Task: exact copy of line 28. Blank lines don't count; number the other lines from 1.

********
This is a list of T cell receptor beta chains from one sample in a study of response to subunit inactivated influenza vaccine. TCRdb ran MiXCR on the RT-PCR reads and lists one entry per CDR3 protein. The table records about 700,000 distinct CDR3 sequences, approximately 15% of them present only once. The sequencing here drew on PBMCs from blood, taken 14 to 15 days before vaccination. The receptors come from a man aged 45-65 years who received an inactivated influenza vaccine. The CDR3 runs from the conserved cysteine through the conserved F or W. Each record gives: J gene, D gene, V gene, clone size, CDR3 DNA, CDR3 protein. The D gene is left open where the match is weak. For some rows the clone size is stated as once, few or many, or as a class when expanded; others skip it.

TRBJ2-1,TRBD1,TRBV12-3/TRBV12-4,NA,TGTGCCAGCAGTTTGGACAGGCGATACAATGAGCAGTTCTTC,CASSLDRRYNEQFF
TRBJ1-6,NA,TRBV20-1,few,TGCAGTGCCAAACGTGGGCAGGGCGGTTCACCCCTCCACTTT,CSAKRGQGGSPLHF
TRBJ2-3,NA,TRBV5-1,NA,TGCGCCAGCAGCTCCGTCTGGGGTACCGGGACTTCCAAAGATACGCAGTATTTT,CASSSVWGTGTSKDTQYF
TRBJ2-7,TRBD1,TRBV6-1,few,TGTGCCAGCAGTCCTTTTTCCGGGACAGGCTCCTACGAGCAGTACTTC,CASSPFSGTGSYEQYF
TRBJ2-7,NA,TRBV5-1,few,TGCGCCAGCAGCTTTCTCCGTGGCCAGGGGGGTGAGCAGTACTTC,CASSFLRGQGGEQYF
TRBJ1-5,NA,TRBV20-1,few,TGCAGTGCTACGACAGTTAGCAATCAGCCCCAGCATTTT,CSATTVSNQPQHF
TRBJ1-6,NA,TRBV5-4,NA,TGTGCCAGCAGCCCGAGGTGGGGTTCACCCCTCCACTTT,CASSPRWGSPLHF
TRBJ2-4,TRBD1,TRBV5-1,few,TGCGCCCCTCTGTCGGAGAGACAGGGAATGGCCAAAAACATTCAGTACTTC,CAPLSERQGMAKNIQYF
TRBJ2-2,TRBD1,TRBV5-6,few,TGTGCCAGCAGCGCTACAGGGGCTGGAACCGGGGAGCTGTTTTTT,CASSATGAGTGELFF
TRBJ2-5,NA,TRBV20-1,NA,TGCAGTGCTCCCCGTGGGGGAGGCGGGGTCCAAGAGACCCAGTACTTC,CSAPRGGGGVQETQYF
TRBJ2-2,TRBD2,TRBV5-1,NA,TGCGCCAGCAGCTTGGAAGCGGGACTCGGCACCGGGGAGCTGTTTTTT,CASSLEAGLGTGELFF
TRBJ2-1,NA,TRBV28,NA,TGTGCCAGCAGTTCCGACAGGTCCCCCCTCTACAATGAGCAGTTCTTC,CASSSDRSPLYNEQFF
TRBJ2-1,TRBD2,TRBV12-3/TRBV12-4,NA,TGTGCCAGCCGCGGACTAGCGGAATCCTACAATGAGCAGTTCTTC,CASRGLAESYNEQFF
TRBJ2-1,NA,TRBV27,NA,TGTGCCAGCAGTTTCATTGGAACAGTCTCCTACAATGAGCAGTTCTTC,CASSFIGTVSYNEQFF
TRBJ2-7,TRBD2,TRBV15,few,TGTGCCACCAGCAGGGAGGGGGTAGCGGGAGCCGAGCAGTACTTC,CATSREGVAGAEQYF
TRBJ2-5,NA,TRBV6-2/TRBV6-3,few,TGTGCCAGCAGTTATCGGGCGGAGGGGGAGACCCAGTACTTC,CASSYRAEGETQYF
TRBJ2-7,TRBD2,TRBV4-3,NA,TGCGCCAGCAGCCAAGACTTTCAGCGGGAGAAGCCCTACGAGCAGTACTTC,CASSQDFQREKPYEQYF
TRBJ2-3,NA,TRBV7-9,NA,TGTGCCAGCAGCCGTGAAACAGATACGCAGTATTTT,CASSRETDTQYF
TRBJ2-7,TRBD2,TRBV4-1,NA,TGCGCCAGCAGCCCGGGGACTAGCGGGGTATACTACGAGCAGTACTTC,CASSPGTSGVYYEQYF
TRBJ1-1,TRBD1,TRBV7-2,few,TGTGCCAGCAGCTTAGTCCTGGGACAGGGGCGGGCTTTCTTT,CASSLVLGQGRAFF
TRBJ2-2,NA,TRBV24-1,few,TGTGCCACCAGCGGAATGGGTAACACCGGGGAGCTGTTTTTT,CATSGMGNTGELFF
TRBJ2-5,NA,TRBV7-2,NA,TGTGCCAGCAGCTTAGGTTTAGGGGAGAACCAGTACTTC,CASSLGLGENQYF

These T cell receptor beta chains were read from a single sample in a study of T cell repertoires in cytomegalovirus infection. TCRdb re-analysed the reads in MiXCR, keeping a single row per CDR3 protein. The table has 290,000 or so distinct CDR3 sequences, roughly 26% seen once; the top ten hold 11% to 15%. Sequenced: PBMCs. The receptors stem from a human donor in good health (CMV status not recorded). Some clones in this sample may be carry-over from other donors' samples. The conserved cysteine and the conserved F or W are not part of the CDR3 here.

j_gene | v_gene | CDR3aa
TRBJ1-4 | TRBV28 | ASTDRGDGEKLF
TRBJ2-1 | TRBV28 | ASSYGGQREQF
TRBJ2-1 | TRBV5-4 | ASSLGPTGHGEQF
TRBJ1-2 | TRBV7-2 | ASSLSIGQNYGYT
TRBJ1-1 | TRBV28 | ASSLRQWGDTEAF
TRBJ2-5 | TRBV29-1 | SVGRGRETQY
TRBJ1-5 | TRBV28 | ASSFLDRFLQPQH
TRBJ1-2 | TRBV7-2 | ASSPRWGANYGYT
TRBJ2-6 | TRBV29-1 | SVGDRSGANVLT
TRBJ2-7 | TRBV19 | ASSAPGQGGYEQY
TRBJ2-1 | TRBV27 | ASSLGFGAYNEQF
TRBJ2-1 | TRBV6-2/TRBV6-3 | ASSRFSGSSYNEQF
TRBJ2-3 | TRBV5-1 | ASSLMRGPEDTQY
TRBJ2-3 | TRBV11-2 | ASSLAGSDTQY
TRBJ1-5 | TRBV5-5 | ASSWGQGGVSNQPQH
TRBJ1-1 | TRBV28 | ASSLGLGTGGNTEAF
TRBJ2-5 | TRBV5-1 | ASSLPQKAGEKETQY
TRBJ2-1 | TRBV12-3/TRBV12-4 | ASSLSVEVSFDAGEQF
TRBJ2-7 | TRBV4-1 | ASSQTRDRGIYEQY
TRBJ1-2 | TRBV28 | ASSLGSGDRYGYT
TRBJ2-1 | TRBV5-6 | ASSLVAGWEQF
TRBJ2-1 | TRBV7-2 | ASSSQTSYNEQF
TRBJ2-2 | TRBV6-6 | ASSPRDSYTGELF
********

TRBJ2-1 | TRBV5-4 | ASSLGPTGHGEQF